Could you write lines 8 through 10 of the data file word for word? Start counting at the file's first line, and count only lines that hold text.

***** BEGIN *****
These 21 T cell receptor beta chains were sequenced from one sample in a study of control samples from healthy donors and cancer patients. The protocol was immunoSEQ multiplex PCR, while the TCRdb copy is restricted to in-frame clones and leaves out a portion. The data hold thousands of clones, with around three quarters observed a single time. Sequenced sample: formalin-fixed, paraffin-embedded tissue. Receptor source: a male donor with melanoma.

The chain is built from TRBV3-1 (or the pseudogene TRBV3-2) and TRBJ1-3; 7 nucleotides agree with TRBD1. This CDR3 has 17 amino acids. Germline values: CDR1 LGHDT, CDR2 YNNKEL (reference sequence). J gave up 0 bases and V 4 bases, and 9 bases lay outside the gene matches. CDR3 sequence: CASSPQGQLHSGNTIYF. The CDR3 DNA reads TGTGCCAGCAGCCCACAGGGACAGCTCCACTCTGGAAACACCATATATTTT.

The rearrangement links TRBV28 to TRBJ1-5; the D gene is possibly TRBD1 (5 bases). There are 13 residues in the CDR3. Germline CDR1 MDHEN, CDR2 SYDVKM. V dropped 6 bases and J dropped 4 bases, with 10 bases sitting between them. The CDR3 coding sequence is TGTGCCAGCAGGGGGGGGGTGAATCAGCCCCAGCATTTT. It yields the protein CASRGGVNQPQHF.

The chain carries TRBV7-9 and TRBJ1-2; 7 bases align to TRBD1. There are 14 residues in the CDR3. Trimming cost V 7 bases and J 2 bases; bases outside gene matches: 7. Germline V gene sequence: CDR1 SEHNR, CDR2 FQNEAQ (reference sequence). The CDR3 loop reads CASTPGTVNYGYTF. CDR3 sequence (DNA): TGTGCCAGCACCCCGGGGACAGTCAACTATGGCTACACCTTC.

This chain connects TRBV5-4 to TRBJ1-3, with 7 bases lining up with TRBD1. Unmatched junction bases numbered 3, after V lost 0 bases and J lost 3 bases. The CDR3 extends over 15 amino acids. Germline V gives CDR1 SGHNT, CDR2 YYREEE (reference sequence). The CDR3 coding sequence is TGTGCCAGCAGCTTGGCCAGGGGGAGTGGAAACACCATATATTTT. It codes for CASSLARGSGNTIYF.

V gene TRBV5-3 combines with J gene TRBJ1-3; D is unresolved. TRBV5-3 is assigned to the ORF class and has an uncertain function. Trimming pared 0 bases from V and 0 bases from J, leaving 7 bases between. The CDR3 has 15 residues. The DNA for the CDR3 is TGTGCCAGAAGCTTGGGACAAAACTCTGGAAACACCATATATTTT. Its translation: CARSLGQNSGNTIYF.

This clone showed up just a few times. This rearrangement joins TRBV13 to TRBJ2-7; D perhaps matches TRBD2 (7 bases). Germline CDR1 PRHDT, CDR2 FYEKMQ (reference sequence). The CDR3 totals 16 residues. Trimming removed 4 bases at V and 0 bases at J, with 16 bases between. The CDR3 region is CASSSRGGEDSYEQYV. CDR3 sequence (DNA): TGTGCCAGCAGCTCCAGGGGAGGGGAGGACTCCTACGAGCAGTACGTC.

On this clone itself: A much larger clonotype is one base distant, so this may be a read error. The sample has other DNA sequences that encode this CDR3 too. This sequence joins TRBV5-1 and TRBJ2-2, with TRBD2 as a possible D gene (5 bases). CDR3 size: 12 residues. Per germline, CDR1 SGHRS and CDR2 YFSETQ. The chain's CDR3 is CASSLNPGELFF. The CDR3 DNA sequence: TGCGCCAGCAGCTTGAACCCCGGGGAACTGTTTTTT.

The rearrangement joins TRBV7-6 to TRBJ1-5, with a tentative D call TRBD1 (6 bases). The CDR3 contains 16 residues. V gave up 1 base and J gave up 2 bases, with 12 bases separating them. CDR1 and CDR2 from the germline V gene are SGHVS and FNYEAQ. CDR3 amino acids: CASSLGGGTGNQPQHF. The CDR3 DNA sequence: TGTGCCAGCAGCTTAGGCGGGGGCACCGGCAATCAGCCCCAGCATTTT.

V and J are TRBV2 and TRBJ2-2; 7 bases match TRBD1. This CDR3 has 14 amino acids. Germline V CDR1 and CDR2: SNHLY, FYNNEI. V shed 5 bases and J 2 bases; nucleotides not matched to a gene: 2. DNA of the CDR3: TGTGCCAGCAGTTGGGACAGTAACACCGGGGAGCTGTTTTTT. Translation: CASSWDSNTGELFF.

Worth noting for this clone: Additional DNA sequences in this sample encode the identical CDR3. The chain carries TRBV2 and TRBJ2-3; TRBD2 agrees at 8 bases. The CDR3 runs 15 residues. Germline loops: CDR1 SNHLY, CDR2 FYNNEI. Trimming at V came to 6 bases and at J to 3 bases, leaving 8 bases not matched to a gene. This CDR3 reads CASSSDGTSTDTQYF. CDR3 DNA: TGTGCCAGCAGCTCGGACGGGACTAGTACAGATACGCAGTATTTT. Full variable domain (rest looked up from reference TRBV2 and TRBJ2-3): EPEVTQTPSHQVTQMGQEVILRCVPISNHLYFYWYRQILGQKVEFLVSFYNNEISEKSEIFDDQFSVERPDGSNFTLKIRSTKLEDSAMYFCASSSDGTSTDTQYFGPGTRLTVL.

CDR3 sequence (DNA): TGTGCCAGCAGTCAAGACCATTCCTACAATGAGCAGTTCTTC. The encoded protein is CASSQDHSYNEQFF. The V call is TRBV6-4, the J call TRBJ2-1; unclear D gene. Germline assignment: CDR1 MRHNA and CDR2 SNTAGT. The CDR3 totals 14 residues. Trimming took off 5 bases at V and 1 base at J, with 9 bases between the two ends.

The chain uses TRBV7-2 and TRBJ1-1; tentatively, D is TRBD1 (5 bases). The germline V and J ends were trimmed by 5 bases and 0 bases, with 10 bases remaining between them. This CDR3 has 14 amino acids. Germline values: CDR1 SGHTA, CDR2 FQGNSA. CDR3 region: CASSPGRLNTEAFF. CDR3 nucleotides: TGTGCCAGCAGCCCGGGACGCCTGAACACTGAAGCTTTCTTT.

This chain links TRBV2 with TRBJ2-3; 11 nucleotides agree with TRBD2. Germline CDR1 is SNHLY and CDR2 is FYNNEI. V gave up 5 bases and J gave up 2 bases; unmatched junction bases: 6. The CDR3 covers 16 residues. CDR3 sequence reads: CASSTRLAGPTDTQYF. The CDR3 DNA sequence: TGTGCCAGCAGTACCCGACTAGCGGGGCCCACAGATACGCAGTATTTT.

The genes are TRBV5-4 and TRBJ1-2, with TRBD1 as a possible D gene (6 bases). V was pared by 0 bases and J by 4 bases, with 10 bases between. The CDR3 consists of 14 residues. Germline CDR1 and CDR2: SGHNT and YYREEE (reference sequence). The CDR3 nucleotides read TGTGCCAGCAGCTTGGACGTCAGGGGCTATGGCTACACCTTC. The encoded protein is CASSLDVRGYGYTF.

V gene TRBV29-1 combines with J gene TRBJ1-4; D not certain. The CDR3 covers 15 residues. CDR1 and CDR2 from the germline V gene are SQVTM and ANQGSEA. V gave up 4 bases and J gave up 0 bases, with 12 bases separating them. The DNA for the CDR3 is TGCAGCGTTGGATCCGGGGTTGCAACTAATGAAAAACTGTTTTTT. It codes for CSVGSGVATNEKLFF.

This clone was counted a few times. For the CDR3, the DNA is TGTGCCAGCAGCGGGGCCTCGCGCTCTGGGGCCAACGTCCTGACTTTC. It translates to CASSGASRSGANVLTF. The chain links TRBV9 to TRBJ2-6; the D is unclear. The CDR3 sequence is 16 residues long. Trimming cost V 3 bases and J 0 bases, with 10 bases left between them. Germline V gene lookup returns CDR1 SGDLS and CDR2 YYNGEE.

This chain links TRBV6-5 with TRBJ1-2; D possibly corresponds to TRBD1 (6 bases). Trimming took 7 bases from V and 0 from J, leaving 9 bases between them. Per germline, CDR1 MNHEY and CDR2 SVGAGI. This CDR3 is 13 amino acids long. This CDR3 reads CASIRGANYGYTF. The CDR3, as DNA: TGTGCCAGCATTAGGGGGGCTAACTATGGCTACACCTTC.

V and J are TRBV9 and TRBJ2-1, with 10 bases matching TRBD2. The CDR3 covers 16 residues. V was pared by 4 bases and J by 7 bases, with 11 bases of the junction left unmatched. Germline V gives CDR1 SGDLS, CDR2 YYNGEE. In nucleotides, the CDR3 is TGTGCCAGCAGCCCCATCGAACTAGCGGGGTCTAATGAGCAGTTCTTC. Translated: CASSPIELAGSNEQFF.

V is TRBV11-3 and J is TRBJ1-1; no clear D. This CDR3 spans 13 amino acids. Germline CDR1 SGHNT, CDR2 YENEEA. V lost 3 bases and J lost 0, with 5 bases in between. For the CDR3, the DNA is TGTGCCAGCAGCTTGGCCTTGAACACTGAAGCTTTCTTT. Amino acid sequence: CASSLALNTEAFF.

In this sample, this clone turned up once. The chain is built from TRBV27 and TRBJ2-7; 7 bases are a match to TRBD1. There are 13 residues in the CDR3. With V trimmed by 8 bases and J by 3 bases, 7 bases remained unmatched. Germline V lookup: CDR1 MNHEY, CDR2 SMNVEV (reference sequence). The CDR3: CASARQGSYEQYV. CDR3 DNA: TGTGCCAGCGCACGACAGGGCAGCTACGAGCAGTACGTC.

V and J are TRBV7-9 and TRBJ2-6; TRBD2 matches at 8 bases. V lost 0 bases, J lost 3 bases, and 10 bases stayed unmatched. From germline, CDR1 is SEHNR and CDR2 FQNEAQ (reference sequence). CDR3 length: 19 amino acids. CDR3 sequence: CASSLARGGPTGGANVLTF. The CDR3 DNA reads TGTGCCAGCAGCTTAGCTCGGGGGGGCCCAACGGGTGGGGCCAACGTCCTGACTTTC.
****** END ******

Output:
On this clone itself: A much larger clonotype is one base distant, so this may be a read error. The sample has other DNA sequences that encode this CDR3 too. This sequence joins TRBV5-1 and TRBJ2-2, with TRBD2 as a possible D gene (5 bases). CDR3 size: 12 residues. Per germline, CDR1 SGHRS and CDR2 YFSETQ. The chain's CDR3 is CASSLNPGELFF. The CDR3 DNA sequence: TGCGCCAGCAGCTTGAACCCCGGGGAACTGTTTTTT.

The rearrangement joins TRBV7-6 to TRBJ1-5, with a tentative D call TRBD1 (6 bases). The CDR3 contains 16 residues. V gave up 1 base and J gave up 2 bases, with 12 bases separating them. CDR1 and CDR2 from the germline V gene are SGHVS and FNYEAQ. CDR3 amino acids: CASSLGGGTGNQPQHF. The CDR3 DNA sequence: TGTGCCAGCAGCTTAGGCGGGGGCACCGGCAATCAGCCCCAGCATTTT.

V and J are TRBV2 and TRBJ2-2; 7 bases match TRBD1. This CDR3 has 14 amino acids. Germline V CDR1 and CDR2: SNHLY, FYNNEI. V shed 5 bases and J 2 bases; nucleotides not matched to a gene: 2. DNA of the CDR3: TGTGCCAGCAGTTGGGACAGTAACACCGGGGAGCTGTTTTTT. Translation: CASSWDSNTGELFF.